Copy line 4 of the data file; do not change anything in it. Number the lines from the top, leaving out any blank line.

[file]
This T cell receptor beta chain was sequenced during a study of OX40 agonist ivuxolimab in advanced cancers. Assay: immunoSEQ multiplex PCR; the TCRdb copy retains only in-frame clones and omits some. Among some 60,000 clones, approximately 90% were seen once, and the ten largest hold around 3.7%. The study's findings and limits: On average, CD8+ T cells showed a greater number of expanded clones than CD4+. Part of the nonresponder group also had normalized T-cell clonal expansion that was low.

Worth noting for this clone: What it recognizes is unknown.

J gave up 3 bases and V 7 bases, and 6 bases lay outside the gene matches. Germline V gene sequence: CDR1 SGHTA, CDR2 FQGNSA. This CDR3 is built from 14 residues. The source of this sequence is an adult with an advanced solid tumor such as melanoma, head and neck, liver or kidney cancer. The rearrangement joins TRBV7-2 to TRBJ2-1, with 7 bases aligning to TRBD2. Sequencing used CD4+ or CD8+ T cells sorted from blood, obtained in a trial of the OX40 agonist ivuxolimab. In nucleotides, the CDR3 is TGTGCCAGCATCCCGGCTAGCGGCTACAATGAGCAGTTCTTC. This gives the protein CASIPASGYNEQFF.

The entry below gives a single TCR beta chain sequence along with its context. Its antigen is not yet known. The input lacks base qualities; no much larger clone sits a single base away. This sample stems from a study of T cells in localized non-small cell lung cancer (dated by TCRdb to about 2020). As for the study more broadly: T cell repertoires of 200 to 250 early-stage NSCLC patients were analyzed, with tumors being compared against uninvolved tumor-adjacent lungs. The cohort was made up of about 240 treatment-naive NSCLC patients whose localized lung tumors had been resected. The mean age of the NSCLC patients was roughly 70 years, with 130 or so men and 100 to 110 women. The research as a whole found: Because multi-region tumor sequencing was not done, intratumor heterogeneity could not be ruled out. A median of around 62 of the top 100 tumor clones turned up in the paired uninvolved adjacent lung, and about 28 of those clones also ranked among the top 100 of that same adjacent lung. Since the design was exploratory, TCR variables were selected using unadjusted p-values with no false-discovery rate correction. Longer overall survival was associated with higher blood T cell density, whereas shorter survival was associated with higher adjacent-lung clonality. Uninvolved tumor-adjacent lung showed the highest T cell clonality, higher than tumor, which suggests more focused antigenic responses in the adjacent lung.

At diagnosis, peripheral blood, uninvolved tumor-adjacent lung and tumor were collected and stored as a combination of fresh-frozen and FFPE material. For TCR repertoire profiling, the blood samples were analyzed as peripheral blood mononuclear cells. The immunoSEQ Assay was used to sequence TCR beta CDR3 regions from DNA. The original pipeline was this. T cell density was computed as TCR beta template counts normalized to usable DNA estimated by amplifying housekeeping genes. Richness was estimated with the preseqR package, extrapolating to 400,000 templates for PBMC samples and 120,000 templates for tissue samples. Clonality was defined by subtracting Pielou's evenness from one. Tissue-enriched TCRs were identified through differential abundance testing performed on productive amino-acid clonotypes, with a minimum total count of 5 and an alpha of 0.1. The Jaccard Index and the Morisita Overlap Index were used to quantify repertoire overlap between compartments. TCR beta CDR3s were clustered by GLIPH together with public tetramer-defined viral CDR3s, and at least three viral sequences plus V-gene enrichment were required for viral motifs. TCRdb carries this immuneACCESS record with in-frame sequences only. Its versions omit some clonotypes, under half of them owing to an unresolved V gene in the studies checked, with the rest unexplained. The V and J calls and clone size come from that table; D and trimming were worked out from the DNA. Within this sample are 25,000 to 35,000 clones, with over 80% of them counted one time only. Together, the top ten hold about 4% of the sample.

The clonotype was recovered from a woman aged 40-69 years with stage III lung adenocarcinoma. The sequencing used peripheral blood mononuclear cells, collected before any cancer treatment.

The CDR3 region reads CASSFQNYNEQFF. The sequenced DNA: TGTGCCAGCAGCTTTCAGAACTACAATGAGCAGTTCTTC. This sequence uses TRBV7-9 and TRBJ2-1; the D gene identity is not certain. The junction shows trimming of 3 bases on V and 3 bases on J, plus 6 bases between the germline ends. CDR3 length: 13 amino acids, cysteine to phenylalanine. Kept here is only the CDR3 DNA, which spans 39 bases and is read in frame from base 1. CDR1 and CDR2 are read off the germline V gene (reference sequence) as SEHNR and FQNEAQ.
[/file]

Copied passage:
The entry below gives a single TCR beta chain sequence along with its context. Its antigen is not yet known. The input lacks base qualities; no much larger clone sits a single base away. This sample stems from a study of T cells in localized non-small cell lung cancer (dated by TCRdb to about 2020). As for the study more broadly: T cell repertoires of 200 to 250 early-stage NSCLC patients were analyzed, with tumors being compared against uninvolved tumor-adjacent lungs. The cohort was made up of about 240 treatment-naive NSCLC patients whose localized lung tumors had been resected. The mean age of the NSCLC patients was roughly 70 years, with 130 or so men and 100 to 110 women. The research as a whole found: Because multi-region tumor sequencing was not done, intratumor heterogeneity could not be ruled out. A median of around 62 of the top 100 tumor clones turned up in the paired uninvolved adjacent lung, and about 28 of those clones also ranked among the top 100 of that same adjacent lung. Since the design was exploratory, TCR variables were selected using unadjusted p-values with no false-discovery rate correction. Longer overall survival was associated with higher blood T cell density, whereas shorter survival was associated with higher adjacent-lung clonality. Uninvolved tumor-adjacent lung showed the highest T cell clonality, higher than tumor, which suggests more focused antigenic responses in the adjacent lung.